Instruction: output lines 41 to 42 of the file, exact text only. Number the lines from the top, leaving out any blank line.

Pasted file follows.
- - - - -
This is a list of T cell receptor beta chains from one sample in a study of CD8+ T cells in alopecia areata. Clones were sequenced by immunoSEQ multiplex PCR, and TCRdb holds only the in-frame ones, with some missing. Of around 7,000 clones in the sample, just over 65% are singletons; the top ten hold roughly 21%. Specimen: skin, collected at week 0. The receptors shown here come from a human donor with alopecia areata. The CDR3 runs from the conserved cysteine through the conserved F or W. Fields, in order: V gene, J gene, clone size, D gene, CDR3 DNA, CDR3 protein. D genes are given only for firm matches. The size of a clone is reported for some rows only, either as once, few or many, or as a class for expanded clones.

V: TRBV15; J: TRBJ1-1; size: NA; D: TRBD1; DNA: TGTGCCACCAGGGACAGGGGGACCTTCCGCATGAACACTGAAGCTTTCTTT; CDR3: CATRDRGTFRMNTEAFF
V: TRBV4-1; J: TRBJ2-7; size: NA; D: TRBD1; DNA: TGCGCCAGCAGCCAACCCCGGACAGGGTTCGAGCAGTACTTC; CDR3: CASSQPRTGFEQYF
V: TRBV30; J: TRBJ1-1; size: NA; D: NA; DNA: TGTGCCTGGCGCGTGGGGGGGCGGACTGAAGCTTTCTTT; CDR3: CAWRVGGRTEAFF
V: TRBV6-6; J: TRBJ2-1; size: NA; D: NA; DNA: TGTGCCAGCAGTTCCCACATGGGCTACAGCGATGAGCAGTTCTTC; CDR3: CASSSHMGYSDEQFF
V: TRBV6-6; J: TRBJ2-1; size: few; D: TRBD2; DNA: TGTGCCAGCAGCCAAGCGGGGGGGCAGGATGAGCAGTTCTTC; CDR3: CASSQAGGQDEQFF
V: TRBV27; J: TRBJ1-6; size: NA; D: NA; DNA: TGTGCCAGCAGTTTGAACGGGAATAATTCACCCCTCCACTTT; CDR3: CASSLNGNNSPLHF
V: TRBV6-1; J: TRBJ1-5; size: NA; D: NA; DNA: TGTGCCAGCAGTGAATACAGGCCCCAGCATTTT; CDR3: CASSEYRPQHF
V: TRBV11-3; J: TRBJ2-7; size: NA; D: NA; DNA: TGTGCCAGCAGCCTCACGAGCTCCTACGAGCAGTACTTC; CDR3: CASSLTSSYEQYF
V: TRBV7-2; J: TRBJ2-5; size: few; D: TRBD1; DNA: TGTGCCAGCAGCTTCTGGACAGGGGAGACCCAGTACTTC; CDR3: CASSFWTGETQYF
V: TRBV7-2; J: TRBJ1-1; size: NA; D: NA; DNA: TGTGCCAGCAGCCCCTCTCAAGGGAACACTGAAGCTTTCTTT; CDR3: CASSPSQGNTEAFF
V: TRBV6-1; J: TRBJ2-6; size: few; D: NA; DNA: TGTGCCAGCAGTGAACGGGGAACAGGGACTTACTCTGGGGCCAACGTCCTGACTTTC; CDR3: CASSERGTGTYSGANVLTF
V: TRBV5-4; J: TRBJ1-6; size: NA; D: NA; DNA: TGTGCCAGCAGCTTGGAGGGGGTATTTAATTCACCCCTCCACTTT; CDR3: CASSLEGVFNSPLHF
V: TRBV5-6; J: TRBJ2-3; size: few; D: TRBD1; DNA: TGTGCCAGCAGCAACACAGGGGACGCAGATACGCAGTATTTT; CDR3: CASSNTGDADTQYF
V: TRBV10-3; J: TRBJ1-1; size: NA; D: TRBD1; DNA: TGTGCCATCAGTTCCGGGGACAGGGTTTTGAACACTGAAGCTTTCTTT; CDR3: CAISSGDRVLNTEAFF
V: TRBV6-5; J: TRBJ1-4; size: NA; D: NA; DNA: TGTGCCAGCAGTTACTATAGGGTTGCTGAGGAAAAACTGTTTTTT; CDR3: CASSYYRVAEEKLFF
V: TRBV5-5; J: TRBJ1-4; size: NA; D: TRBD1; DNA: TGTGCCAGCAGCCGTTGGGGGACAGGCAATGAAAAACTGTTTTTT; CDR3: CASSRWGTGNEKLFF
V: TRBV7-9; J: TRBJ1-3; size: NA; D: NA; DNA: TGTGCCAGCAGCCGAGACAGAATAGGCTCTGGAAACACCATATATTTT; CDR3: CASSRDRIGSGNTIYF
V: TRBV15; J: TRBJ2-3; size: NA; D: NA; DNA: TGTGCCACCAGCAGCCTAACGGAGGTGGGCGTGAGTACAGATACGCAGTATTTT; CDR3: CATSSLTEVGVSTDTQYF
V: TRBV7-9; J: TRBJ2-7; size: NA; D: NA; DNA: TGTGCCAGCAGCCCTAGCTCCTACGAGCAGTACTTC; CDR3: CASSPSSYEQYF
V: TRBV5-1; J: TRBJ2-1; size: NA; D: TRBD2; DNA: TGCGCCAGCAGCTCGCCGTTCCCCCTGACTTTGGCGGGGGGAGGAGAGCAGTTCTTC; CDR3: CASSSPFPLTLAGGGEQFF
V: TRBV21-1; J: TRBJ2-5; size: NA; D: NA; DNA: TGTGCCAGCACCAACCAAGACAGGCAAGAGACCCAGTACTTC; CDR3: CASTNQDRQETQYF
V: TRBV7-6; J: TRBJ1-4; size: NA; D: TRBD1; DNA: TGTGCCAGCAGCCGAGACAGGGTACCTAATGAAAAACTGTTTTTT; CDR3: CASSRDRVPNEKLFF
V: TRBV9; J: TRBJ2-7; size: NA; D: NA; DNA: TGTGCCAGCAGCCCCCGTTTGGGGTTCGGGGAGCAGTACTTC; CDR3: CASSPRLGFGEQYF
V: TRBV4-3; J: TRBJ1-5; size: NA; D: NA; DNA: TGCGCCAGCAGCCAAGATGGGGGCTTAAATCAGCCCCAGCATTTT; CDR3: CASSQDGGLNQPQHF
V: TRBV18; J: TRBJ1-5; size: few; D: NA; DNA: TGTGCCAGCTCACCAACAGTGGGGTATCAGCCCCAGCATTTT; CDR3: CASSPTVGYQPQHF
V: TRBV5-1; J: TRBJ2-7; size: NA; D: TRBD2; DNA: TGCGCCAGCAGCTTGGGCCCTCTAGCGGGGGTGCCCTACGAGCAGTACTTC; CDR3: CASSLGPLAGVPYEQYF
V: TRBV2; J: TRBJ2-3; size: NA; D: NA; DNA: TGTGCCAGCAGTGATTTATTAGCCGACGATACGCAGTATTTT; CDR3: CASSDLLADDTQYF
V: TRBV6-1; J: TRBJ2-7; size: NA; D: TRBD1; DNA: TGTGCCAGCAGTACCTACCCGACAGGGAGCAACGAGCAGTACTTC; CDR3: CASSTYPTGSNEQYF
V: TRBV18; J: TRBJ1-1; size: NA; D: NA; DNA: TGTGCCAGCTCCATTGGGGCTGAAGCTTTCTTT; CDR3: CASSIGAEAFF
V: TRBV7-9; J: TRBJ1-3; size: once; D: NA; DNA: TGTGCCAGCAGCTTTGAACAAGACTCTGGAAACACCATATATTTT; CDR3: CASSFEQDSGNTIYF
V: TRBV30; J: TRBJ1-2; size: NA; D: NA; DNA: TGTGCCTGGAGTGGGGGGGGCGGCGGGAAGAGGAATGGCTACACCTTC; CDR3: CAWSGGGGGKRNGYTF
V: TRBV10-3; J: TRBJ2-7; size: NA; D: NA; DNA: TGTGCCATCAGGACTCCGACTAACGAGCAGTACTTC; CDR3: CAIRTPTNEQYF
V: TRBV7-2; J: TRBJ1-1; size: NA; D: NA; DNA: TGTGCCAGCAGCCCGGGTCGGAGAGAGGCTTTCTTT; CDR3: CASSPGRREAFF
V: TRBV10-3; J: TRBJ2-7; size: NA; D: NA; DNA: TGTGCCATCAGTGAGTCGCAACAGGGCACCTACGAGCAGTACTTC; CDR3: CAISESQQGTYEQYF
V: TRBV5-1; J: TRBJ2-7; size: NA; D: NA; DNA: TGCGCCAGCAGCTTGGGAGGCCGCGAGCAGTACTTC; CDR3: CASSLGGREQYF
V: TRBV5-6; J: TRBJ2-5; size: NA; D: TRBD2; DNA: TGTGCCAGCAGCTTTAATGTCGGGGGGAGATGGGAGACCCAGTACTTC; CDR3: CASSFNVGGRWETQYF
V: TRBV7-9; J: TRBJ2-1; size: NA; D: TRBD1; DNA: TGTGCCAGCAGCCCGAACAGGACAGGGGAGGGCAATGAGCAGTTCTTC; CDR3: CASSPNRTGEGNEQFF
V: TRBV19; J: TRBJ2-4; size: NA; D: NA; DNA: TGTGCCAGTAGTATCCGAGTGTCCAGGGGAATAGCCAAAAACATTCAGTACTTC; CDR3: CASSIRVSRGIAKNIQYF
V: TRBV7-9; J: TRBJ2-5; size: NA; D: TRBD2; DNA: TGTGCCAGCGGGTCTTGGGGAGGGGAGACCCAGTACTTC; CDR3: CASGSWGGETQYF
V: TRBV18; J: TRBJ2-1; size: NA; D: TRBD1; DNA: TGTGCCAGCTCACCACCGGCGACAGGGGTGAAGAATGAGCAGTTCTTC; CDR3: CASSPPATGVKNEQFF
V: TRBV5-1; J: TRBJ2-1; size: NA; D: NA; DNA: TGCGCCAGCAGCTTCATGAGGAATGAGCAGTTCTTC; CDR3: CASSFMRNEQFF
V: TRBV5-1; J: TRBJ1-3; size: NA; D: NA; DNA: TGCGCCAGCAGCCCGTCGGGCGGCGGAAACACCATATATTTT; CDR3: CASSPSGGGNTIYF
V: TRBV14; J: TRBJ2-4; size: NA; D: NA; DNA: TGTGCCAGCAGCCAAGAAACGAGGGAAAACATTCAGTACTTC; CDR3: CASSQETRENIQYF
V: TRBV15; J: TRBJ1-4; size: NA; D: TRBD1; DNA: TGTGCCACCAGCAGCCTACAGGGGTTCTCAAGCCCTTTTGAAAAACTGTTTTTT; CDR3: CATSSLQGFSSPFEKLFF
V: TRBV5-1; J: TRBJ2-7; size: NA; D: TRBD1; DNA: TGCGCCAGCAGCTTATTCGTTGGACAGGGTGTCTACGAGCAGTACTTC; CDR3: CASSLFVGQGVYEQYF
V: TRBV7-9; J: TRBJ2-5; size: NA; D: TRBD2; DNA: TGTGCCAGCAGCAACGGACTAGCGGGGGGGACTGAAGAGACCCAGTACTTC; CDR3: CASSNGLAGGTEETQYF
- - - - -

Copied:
V: TRBV18; J: TRBJ2-1; size: NA; D: TRBD1; DNA: TGTGCCAGCTCACCACCGGCGACAGGGGTGAAGAATGAGCAGTTCTTC; CDR3: CASSPPATGVKNEQFF
V: TRBV5-1; J: TRBJ2-1; size: NA; D: NA; DNA: TGCGCCAGCAGCTTCATGAGGAATGAGCAGTTCTTC; CDR3: CASSFMRNEQFF